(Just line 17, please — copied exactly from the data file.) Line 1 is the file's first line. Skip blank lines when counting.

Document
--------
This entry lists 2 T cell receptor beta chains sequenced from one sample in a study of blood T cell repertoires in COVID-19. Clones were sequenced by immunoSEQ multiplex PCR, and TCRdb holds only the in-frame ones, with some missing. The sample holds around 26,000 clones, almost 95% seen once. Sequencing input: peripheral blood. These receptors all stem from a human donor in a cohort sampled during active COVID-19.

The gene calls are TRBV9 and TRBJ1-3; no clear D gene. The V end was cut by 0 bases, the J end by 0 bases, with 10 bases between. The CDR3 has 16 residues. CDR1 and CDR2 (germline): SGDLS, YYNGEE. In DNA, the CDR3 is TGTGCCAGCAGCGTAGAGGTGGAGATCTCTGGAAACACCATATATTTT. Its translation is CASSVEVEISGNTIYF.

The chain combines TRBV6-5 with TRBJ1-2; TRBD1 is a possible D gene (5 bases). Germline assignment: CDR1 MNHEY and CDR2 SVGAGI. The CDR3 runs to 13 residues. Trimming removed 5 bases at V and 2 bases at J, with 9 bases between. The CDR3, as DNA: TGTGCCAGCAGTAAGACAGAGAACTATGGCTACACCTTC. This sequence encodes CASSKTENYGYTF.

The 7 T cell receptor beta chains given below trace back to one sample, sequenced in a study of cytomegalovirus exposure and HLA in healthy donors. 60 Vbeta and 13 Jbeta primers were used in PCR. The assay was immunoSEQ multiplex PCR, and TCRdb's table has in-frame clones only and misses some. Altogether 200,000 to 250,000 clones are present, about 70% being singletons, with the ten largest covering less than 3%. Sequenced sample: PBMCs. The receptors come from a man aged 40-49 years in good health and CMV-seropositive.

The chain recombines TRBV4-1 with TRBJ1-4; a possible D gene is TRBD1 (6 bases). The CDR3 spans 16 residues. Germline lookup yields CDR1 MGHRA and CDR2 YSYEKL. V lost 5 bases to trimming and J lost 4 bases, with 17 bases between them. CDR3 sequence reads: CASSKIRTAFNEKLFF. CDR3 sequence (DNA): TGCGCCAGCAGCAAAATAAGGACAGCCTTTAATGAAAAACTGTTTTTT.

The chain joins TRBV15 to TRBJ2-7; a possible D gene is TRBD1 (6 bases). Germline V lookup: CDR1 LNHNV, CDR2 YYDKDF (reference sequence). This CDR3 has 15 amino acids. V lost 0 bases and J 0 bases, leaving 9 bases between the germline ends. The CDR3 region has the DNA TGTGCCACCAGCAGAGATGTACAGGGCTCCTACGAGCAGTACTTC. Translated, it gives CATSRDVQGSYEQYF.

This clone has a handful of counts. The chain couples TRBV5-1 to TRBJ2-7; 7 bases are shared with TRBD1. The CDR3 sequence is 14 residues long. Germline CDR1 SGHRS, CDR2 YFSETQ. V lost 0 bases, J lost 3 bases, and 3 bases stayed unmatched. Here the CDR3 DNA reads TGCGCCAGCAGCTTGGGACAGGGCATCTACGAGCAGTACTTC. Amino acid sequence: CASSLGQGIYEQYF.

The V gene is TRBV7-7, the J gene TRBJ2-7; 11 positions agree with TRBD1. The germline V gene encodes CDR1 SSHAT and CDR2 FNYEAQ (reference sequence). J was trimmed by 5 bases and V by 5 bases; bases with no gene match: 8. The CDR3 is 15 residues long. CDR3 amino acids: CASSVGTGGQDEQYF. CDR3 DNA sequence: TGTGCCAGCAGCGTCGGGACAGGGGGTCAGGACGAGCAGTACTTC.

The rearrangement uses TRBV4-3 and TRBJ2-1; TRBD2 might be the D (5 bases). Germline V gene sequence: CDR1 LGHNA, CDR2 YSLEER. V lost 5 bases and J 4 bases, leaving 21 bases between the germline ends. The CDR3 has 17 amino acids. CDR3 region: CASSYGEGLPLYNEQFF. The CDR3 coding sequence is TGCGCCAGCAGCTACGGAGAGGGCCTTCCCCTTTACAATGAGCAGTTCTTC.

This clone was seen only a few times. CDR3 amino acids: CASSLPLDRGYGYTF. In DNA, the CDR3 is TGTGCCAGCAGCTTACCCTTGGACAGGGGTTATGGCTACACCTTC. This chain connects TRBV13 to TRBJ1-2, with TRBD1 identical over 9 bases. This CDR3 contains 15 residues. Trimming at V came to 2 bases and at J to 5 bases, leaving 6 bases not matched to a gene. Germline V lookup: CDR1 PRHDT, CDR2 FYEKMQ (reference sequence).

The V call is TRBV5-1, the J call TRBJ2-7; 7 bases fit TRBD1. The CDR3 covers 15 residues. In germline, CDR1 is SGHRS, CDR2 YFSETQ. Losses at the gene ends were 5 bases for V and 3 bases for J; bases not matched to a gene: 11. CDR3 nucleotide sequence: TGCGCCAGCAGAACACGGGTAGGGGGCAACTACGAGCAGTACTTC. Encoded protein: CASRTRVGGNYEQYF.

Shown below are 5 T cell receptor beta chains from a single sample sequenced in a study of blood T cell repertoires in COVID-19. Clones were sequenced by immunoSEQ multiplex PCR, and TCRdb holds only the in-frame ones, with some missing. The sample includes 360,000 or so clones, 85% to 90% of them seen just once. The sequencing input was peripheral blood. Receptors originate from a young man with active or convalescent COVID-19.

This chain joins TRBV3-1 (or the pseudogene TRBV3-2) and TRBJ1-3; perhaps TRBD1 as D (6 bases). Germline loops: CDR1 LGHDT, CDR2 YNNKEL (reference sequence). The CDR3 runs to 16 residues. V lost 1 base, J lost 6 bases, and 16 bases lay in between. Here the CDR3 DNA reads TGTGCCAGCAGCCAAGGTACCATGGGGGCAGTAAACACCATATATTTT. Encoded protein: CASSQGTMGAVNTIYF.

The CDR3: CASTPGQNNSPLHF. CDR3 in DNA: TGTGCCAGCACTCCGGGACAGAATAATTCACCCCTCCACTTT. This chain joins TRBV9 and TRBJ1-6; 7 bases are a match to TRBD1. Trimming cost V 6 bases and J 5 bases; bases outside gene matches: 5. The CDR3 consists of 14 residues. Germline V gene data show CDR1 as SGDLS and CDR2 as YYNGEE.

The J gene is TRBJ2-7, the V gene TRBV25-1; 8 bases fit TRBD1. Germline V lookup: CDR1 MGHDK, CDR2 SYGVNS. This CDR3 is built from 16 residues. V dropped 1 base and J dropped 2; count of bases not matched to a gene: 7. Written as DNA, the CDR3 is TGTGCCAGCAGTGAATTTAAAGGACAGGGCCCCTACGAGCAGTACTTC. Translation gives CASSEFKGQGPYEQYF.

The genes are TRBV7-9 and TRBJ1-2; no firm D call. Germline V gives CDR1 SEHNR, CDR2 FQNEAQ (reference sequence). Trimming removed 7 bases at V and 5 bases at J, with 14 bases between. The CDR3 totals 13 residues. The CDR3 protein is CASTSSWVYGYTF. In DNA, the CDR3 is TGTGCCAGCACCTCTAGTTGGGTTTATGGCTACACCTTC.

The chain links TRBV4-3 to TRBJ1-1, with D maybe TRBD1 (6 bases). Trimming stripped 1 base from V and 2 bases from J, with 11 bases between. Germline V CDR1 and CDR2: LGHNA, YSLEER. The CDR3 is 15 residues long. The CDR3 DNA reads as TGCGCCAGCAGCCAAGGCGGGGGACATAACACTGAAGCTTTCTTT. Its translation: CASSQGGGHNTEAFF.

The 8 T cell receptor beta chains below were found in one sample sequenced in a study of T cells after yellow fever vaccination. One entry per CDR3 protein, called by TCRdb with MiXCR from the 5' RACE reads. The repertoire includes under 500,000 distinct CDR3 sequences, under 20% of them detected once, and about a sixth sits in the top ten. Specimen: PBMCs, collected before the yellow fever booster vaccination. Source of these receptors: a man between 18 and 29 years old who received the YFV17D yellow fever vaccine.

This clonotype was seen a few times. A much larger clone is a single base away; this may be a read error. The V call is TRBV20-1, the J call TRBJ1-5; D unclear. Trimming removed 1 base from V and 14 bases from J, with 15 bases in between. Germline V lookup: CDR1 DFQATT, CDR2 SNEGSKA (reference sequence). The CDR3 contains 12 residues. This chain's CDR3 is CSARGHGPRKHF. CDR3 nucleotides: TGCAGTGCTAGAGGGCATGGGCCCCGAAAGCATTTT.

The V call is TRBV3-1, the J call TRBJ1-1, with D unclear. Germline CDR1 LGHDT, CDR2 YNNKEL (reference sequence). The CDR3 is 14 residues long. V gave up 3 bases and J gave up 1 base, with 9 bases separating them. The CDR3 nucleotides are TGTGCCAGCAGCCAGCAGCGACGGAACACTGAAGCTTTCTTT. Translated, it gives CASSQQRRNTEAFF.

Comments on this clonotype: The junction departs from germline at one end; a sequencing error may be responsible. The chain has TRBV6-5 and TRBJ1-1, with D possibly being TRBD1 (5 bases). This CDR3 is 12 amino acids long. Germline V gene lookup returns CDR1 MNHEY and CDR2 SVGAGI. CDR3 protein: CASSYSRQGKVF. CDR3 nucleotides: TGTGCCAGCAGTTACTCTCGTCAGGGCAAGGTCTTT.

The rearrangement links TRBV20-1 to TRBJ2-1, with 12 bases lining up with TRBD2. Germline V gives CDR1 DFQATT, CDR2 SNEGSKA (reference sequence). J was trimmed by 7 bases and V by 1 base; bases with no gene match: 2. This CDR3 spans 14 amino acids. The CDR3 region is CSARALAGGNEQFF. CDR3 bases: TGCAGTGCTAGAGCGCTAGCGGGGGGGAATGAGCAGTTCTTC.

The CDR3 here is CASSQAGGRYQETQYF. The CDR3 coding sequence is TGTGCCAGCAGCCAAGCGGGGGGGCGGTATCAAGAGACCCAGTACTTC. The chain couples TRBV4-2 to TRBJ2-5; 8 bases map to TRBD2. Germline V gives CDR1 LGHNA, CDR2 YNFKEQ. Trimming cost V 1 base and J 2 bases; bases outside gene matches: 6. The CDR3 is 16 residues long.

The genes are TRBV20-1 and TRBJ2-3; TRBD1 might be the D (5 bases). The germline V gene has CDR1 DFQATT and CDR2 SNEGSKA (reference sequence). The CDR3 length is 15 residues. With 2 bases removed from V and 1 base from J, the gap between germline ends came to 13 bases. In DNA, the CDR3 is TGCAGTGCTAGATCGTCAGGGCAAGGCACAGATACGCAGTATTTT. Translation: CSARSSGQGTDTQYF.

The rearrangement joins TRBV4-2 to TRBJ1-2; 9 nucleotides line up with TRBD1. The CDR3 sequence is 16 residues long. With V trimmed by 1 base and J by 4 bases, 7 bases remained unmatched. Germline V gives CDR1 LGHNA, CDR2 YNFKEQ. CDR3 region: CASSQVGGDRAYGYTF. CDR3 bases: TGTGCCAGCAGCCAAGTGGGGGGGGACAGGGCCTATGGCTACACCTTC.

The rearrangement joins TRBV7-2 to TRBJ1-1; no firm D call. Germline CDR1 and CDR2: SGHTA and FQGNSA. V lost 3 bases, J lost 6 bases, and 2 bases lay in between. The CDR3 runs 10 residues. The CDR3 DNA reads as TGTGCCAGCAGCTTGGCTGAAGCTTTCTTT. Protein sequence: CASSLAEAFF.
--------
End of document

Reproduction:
The chain links TRBV4-3 to TRBJ1-1, with D maybe TRBD1 (6 bases). Trimming stripped 1 base from V and 2 bases from J, with 11 bases between. Germline V CDR1 and CDR2: LGHNA, YSLEER. The CDR3 is 15 residues long. The CDR3 DNA reads as TGCGCCAGCAGCCAAGGCGGGGGACATAACACTGAAGCTTTCTTT. Its translation: CASSQGGGHNTEAFF.